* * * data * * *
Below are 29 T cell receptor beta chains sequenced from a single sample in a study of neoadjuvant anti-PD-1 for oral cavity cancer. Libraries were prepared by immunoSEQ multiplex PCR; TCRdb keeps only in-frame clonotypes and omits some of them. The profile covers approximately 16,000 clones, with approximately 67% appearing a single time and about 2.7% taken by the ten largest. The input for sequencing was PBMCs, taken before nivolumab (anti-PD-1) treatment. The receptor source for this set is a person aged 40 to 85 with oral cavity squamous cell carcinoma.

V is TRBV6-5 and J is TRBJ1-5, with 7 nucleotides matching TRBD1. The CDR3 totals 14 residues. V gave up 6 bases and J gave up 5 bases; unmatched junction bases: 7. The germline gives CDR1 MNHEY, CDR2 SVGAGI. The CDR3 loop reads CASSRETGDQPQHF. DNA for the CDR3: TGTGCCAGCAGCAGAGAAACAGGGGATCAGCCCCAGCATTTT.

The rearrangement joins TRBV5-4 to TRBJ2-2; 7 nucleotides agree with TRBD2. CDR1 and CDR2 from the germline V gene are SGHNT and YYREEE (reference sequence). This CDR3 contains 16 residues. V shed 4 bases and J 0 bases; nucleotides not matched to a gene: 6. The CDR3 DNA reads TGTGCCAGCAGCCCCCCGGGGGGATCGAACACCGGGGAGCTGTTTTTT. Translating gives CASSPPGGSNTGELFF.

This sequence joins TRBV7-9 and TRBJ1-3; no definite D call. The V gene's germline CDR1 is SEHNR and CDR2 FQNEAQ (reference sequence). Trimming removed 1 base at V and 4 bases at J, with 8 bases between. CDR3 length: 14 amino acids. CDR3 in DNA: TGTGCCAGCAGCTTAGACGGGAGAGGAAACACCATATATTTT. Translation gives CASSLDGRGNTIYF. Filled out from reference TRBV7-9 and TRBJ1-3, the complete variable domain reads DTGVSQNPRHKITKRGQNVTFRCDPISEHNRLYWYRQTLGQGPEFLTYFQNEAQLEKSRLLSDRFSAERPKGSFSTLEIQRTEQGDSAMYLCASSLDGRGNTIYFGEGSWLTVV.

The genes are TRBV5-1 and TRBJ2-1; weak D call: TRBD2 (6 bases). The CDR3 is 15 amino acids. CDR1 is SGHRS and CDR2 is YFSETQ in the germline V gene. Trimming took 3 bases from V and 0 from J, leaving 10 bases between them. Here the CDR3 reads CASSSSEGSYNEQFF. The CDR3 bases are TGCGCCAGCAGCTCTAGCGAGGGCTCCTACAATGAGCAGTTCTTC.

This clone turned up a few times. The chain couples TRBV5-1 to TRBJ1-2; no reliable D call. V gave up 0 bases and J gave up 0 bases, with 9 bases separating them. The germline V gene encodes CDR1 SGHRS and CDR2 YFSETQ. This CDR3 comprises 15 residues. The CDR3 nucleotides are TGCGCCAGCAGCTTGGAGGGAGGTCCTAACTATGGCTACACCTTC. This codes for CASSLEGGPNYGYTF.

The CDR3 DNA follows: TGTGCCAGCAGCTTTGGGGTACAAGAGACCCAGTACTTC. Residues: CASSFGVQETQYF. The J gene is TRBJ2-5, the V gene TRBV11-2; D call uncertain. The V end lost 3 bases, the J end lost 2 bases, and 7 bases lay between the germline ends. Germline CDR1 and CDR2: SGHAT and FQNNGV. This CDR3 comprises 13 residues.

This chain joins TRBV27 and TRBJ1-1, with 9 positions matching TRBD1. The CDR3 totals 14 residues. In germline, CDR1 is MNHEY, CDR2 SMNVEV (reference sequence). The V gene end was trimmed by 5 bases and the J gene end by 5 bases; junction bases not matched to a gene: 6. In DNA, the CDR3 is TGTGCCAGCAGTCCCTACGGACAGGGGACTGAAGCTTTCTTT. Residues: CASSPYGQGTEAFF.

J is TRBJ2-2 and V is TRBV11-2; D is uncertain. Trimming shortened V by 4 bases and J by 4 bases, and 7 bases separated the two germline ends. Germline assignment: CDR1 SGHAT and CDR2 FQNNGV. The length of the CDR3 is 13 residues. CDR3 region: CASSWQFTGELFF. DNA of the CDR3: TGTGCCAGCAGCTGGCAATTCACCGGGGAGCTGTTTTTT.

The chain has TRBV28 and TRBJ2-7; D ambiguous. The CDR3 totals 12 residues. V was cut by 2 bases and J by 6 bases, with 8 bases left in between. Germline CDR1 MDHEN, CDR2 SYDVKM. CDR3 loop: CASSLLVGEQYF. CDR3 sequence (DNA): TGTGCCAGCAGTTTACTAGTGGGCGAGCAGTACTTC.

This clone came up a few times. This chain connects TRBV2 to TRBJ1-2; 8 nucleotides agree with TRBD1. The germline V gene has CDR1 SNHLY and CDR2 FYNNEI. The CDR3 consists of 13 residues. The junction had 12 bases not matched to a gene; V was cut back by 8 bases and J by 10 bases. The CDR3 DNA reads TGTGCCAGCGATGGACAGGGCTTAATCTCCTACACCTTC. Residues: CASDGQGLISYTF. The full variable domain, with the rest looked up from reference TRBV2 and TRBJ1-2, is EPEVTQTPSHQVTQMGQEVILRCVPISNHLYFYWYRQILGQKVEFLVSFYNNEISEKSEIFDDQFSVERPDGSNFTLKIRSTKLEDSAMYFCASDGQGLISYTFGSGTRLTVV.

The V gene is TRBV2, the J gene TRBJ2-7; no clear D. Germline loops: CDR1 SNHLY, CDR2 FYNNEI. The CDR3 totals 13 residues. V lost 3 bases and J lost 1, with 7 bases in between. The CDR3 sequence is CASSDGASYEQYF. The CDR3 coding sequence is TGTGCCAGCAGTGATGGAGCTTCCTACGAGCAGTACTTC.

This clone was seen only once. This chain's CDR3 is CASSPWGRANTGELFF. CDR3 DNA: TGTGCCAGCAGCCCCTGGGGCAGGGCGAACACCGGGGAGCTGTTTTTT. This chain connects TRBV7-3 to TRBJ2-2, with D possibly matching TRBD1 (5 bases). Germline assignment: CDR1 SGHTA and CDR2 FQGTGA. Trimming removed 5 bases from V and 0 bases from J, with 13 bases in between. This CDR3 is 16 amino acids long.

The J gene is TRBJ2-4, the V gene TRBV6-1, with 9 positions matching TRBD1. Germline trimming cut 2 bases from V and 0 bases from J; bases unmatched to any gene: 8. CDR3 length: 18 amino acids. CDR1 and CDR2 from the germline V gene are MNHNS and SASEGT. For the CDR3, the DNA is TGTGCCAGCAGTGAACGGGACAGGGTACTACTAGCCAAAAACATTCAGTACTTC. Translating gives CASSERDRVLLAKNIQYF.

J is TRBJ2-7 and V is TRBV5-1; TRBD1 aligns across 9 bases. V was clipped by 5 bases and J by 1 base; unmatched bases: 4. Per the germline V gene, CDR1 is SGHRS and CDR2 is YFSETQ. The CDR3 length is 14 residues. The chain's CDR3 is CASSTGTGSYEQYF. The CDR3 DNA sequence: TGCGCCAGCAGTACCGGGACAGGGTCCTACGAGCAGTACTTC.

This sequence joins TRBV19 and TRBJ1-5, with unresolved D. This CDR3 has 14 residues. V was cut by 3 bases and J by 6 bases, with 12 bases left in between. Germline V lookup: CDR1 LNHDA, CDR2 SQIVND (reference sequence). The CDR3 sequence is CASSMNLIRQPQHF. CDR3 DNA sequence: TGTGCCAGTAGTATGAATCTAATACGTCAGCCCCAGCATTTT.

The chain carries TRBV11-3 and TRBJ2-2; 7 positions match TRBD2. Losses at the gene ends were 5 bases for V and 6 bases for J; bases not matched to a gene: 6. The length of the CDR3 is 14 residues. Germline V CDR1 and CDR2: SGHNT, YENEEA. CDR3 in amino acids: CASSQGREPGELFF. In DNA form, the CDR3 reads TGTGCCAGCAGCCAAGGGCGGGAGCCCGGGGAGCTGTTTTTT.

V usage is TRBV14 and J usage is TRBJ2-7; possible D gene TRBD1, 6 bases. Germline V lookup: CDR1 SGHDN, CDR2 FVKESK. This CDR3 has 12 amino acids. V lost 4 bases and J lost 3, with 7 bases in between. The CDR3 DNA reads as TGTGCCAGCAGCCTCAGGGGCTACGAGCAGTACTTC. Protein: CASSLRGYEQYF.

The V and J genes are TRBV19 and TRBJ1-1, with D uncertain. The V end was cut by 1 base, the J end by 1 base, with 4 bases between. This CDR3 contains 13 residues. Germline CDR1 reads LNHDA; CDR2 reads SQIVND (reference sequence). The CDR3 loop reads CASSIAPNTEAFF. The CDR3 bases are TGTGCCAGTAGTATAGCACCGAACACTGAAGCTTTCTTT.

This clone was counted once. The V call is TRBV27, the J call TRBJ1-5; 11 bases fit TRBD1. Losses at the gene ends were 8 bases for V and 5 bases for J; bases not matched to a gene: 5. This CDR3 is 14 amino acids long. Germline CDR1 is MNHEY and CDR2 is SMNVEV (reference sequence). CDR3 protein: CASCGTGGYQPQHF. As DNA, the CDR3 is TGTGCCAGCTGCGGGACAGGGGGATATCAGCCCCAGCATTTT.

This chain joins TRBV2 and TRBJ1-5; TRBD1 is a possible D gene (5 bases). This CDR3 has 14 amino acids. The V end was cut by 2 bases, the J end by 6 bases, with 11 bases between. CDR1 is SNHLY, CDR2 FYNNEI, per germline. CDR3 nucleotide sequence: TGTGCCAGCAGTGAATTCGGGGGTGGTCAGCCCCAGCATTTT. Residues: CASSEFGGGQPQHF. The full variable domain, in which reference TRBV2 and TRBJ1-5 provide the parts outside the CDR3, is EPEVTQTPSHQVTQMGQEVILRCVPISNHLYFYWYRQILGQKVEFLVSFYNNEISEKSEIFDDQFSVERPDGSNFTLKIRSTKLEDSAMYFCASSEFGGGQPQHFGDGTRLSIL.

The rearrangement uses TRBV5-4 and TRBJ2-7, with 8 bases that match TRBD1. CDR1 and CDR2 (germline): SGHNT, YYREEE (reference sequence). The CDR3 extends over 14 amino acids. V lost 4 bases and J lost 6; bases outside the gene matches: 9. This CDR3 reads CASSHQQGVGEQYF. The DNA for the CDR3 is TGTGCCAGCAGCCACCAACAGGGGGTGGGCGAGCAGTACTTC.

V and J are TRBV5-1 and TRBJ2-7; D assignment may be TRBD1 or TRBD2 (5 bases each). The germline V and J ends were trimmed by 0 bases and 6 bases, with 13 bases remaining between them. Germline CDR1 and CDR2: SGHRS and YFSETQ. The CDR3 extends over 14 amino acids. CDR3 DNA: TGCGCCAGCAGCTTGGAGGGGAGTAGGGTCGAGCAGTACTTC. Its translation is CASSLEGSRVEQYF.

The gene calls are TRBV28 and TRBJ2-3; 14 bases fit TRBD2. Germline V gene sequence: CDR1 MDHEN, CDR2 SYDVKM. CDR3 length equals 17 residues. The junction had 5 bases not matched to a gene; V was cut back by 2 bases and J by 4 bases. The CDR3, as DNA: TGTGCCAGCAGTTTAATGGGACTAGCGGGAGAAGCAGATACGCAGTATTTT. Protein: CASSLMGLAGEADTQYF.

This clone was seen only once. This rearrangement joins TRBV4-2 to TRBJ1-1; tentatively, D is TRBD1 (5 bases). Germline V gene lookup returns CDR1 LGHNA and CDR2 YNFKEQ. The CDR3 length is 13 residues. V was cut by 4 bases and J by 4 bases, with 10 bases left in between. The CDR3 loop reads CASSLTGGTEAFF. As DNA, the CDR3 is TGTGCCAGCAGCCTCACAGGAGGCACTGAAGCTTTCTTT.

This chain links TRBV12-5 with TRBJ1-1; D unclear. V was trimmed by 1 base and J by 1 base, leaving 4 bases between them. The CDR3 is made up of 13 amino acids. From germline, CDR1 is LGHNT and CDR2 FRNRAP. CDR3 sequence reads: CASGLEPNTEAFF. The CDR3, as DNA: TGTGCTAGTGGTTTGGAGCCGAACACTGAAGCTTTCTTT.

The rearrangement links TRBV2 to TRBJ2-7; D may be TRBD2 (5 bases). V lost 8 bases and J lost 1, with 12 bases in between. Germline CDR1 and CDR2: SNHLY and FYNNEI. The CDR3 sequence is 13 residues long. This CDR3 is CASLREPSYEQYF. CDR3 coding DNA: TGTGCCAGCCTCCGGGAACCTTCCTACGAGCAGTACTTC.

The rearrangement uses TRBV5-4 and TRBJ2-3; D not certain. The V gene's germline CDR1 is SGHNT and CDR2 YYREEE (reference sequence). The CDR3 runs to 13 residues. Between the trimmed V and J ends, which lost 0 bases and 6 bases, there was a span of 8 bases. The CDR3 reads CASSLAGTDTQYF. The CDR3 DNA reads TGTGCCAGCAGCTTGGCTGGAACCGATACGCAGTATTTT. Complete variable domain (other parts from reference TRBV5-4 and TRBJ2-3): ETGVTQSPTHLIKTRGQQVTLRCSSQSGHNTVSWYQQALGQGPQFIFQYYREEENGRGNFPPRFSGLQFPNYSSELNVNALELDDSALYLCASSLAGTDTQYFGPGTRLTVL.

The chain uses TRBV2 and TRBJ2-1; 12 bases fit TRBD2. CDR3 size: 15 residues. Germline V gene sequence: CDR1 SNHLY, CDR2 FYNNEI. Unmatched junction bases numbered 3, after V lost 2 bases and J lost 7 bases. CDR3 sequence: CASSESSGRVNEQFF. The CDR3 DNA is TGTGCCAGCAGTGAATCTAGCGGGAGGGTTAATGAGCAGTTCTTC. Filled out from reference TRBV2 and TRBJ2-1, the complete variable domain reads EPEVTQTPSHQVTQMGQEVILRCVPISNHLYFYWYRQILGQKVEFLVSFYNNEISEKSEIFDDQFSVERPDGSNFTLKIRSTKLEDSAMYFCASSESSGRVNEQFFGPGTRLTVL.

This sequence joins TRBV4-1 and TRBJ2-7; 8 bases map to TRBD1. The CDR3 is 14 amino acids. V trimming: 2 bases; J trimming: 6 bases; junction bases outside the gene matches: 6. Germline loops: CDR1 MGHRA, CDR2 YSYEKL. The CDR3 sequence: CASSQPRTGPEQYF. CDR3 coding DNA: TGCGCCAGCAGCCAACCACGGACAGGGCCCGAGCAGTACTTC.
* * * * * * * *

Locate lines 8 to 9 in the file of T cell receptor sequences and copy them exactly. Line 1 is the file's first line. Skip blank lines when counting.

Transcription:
This chain joins TRBV27 and TRBJ1-1, with 9 positions matching TRBD1. The CDR3 totals 14 residues. In germline, CDR1 is MNHEY, CDR2 SMNVEV (reference sequence). The V gene end was trimmed by 5 bases and the J gene end by 5 bases; junction bases not matched to a gene: 6. In DNA, the CDR3 is TGTGCCAGCAGTCCCTACGGACAGGGGACTGAAGCTTTCTTT. Residues: CASSPYGQGTEAFF.

J is TRBJ2-2 and V is TRBV11-2; D is uncertain. Trimming shortened V by 4 bases and J by 4 bases, and 7 bases separated the two germline ends. Germline assignment: CDR1 SGHAT and CDR2 FQNNGV. The length of the CDR3 is 13 residues. CDR3 region: CASSWQFTGELFF. DNA of the CDR3: TGTGCCAGCAGCTGGCAATTCACCGGGGAGCTGTTTTTT.